Buying “like for like”. A man in a beauty store


Not the easiest task ever. Not for everyone. And still, very often procurement people face the task of “buying like for like”: according to the sample, according to the picture. This weekend reminded me of that.

Imagine a small company – family. Imagine a very demanding operations department (woman). Imagine a man, representing procurement department. And a requisition to buy “like for like”, with a sample provided. Let me tell you again, it is not an easy task. Not always. Especially, when it comes to a (typical) man, buying cosmetics (come on, Ricardo, you didn’t really expect me not to write about this, did you???).

It’s lazy Saturday morning and I realise, that I cannot leave home (I mean, I can’t really even leave the bed), because I ran out of eye liner. You know, ladies, one of those days – when any excuse to stay in bed is good. And running out of eye liner is something of a size of snow in the middle of August in Lisbon. Anyway, my partner agreed to stop by at Boots on his way that morning. To be safe, I handed in a sample of exactly what I wanted. There is nothing, that can go wrong, you think? Oh well, think again.

The sample was black tiny bottle of a specific brand, specific color, specific functionality (waterproof) eye liner. The bottle was black. My partner came home two hours later, with a big smile on his face, handing back a golden color (!!!), same manufacturer, completely not waterproof eye liner… There I was – standing silently, looking at a completely wrong (in my opinion) bottle, completely happy partner’s face and trying to understand, what and why went wrong. Now it seems funny – I simply did not explain, what is the most important. Also, did not think about how really hard he would want to help me in such a disastrous (running out of eye liner!!! OMG!!!) situation. It turns out – the shop ran out of the item, and the shop assistant offered “closest match”. I bet you get loads of that from your suppliers?!

It was not funny at the beginning. But then I thought of all of the moments, when MY technical department stakeholders were looking at me silently – like I was, just a moment before. Yup, buying “like for like” is not easy. Needless to say, I did not mention the liner again…

Easy morning to everyone! Thanks for reading!

Buying “like for like”. A man in a beauty store

Toilet Paper Test. With results

toilet paper

Albert Einstein once said: “if you cannot explain it simply, you don’t understand it well enough”. And I so much believe it! Life is simple, procurement is simple – unless people ruin it by bringing in all that unnecessary complexity… I will keep this post short and simple too for few reasons:

  1. It is simple.
  2. I did not like the results of my experiment (yup, it is always easier to write about “revelations”, “scandals”, “NEWS!!!” – especially in a bad context. And this time it is not the case. Well, not entirely.).

I have to admit I have a professional disease. I like to know, how efficiently organizations are managing their spend. Especially public ones. And it is definitely not something they are willing to share openly with anyone that opens reception door. However, there are signs to look out for, which give insights very quickly and easy. I call it toilet paper test.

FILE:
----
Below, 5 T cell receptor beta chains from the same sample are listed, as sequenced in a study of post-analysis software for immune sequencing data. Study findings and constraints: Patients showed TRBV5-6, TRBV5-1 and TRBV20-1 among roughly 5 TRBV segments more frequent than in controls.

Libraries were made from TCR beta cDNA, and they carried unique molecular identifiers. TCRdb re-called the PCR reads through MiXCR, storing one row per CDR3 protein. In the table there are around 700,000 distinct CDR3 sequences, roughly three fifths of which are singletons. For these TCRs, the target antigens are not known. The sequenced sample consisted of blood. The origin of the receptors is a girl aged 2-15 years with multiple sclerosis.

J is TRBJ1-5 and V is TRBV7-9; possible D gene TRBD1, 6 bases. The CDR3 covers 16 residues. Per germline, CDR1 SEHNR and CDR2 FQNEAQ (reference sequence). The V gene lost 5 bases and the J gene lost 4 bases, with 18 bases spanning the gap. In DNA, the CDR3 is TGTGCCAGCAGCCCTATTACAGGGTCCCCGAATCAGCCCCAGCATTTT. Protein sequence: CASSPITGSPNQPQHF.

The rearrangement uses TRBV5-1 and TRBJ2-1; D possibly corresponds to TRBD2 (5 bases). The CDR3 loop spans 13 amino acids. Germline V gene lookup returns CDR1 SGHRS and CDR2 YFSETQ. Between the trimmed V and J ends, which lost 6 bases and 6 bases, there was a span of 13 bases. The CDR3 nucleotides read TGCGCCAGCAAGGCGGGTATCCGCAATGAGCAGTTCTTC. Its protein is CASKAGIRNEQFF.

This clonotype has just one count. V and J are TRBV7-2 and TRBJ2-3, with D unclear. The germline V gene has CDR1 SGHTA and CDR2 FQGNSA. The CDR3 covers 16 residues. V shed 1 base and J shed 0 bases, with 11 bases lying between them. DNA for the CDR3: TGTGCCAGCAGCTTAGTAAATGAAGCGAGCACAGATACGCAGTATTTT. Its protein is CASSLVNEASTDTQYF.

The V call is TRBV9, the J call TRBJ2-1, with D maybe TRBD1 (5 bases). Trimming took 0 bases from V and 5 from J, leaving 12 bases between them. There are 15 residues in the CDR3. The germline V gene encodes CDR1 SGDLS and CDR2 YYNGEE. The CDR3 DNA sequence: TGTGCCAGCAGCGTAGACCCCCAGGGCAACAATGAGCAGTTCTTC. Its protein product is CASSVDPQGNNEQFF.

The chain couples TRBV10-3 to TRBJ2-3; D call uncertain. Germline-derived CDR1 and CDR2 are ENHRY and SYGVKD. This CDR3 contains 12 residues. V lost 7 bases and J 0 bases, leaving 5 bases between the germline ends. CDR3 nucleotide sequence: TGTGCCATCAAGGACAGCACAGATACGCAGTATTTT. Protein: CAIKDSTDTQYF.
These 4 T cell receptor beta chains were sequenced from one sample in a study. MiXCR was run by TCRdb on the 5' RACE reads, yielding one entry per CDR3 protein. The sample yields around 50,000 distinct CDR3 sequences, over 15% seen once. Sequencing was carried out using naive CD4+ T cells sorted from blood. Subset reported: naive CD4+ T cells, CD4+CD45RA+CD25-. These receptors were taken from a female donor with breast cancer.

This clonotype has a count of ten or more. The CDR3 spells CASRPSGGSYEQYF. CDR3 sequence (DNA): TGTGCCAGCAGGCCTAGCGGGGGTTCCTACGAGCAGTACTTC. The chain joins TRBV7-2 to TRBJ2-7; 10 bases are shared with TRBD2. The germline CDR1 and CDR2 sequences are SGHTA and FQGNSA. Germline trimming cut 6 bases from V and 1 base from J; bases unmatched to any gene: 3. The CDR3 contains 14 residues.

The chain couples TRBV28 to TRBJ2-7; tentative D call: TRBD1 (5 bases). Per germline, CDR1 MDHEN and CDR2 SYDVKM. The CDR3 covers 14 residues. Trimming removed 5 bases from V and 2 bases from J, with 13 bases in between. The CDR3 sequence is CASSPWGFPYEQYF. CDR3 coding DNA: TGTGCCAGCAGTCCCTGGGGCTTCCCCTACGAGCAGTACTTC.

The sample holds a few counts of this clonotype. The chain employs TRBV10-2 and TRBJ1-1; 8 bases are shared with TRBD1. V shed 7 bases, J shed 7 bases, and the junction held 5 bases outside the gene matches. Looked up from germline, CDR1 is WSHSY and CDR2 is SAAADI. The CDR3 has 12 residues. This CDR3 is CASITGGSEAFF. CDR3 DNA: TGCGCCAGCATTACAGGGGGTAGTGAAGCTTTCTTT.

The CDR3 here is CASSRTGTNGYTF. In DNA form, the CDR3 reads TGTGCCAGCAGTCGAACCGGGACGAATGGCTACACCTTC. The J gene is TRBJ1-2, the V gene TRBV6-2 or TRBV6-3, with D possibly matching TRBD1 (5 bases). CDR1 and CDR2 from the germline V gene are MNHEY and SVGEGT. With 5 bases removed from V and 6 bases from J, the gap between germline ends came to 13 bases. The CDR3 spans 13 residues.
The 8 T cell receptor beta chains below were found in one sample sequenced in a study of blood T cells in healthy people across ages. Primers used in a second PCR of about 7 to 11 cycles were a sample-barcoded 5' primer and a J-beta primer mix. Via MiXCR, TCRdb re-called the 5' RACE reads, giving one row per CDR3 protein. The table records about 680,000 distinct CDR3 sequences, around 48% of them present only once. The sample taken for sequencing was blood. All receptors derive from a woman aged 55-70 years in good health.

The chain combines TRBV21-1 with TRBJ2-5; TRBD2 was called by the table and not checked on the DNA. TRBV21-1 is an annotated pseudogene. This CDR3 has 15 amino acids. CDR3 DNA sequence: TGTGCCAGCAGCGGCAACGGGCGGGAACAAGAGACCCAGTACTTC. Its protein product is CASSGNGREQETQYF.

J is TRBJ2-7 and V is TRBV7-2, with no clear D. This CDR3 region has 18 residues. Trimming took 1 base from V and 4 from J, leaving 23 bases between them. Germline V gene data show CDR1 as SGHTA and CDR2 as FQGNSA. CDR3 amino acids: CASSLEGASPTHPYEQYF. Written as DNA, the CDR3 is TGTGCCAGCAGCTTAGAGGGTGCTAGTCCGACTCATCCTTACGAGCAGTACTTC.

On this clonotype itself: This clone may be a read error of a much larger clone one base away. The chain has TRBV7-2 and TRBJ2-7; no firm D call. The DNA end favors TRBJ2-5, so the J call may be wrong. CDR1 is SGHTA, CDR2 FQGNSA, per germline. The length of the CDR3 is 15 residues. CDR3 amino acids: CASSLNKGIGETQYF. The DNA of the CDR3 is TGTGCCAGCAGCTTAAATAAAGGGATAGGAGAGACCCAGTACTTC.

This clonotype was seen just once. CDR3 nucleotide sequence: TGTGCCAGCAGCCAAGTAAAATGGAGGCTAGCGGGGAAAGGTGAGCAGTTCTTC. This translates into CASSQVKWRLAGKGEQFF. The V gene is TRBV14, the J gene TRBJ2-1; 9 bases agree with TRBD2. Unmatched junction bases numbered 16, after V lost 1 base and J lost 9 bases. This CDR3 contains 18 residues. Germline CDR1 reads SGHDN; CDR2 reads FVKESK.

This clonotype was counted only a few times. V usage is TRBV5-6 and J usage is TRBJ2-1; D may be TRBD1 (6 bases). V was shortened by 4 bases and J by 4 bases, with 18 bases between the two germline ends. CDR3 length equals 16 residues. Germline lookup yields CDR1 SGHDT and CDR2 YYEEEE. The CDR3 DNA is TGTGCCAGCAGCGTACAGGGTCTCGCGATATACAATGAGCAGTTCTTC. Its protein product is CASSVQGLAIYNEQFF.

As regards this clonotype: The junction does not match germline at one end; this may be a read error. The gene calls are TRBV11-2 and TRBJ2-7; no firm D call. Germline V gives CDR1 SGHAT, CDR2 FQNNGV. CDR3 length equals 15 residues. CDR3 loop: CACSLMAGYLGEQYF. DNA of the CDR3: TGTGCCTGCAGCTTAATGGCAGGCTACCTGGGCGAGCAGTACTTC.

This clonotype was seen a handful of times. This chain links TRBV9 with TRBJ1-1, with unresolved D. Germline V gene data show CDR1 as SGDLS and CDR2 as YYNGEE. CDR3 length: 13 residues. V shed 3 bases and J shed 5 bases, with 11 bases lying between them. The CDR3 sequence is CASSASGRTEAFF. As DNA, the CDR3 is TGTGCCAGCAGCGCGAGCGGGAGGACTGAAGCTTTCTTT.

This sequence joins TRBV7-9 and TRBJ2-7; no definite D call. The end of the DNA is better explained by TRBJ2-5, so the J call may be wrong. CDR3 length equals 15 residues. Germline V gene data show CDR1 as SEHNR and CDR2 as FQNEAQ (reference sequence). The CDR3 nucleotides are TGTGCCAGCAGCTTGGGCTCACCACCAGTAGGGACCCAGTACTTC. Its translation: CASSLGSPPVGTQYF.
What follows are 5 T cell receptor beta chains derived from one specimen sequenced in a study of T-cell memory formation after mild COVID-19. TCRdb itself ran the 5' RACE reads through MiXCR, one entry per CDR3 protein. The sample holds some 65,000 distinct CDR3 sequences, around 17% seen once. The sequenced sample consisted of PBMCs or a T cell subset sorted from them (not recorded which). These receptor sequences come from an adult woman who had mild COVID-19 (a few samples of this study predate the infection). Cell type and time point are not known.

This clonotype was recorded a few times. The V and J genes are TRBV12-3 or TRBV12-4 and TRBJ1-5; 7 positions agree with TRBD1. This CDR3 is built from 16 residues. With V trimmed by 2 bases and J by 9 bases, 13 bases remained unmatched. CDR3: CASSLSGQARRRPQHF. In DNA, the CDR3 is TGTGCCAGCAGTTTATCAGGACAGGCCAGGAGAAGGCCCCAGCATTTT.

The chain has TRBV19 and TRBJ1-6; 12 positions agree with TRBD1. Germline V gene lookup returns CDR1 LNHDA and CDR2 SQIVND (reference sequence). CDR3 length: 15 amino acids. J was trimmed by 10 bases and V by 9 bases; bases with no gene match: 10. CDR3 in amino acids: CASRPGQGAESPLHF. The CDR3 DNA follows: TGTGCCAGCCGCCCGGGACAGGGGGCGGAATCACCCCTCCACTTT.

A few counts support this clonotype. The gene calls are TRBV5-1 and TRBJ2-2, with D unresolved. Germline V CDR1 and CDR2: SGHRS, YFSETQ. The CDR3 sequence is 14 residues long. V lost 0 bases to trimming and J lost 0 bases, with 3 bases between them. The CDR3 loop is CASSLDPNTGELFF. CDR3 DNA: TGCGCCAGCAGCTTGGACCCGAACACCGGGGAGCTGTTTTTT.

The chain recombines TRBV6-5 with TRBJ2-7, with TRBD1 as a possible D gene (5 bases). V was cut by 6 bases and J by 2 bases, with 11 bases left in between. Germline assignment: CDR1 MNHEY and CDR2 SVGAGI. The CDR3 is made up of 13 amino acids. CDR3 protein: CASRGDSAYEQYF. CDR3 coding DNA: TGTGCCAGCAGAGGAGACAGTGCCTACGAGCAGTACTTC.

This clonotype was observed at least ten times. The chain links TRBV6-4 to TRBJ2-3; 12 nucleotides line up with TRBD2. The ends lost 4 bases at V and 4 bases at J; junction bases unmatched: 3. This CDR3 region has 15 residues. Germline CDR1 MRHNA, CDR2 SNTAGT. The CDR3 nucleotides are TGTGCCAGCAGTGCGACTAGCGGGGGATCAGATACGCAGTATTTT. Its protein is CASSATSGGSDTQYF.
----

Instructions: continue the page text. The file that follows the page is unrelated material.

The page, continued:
So here it goes: every time I go to any public toilet (GP, airport, schools), I check few things: paper dispensers and the paper itself (or, of course, different technologies – air blades). It is very easy to distinguish between cheap simple paper and a very expensive, printed fancy paper. That simple thing can show you, whether or not a school or GP are potentially overspending up to 30% for this category. And, if they are not working on cost reductions (or over-specification elimination) in this category – what makes you think they work better in other areas?

A week ago (OK, a month ago) I was reading a description of difference between good and bad scientist. And one of the points was saying, that good scientists are ready to accept any results of their experiments: despite the anticipations they had. So here it goes…

I have checked ten schools and three GPs. I have the names written down – should anyone would be after details. I was expecting to see that expensive paper everywhere (or at least in most places). And my assumptions were wrong. The results showed, that only two organizations had very expensive backsides. Eight organizations were using “average” products and three of the list were using “lowest specifications” paper. I (we) should be happy! Yay.

However, then I remembered another exercise that I did about uniforms The Emperor’s new clothes. Or what does it take to become efficient in procurement. Does it mean, that when it comes to their own money, people (organizations) are managing it quite properly, but when it becomes an opportunity to make decisions about “someone else’s” money,  all the logic goes away? Once again – universities and experience can give you tools and knowledge. But none of them can give you the right attitude (and the importance of it is shortly covered here: Dark Matter in Procurement?)

Toilet Paper Test. With results